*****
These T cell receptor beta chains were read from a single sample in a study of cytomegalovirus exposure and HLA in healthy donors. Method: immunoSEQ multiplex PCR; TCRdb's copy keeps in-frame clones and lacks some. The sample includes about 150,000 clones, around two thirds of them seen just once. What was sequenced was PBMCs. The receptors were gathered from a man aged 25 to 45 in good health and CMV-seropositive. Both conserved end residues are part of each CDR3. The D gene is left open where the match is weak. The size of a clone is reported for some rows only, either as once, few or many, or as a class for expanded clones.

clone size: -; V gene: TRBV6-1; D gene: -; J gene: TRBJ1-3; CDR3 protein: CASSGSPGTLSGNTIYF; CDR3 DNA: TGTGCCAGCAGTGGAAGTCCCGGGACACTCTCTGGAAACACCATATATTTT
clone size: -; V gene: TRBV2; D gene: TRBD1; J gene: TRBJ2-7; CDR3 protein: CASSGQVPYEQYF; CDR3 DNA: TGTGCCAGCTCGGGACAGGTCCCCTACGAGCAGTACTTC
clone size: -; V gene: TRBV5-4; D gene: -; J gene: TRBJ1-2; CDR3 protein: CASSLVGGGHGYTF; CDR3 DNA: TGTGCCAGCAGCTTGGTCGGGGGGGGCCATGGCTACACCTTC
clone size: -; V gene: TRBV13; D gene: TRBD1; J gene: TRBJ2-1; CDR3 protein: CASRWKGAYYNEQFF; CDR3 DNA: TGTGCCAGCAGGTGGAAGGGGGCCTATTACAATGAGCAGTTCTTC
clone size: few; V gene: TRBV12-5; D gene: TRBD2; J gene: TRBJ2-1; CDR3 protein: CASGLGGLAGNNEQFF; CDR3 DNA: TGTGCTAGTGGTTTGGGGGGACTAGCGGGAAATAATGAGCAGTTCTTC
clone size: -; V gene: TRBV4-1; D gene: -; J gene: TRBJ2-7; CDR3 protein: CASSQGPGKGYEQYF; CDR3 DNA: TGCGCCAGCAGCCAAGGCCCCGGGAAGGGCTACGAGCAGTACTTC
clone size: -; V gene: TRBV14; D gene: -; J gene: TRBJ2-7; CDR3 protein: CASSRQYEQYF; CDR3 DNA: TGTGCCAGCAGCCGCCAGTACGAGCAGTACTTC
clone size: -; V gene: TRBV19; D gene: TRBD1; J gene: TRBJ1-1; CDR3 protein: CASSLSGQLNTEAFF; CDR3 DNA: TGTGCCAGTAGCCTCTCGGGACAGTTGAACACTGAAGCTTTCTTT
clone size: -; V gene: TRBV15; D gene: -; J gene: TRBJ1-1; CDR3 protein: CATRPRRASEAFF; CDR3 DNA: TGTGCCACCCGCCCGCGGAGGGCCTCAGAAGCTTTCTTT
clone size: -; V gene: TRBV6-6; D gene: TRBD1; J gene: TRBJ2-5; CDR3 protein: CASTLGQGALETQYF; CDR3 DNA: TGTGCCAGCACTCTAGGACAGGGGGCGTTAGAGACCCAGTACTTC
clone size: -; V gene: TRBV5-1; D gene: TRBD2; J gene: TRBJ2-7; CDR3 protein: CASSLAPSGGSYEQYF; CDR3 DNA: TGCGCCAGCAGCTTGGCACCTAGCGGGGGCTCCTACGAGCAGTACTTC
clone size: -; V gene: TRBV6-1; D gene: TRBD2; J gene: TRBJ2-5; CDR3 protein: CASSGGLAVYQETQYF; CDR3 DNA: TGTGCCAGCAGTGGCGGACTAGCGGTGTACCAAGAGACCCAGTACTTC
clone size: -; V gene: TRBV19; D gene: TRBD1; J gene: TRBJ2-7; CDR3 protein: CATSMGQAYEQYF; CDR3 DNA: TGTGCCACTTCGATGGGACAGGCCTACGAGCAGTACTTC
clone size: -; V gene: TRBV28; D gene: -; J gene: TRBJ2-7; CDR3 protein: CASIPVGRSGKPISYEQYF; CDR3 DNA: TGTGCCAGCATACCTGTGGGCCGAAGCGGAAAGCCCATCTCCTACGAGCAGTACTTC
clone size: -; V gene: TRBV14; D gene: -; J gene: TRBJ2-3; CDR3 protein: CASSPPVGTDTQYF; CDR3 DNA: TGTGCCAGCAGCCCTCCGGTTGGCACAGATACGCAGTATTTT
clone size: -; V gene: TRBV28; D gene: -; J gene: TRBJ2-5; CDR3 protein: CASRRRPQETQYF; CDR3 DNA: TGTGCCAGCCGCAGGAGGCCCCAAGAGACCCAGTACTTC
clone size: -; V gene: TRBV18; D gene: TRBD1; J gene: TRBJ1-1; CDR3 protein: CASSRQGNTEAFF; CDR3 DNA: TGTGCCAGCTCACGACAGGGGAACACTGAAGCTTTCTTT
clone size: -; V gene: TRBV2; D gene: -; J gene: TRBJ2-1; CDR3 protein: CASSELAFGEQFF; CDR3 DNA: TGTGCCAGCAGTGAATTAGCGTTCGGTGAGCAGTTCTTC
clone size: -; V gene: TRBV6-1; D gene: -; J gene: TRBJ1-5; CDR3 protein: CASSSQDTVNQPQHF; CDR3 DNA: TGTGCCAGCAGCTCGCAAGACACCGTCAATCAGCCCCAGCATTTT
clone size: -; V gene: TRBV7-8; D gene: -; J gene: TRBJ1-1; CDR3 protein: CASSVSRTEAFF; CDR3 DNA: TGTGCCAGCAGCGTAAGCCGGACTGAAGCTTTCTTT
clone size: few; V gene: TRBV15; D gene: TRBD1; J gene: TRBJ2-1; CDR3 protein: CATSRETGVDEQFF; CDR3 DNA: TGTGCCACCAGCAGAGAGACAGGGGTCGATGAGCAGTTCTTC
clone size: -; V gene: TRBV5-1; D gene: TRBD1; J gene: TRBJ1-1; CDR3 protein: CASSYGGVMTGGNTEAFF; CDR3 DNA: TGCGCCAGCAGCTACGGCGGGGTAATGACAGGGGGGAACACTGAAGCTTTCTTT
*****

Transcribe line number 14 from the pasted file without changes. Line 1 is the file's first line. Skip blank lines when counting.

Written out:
clone size: -; V gene: TRBV19; D gene: TRBD1; J gene: TRBJ2-7; CDR3 protein: CATSMGQAYEQYF; CDR3 DNA: TGTGCCACTTCGATGGGACAGGCCTACGAGCAGTACTTC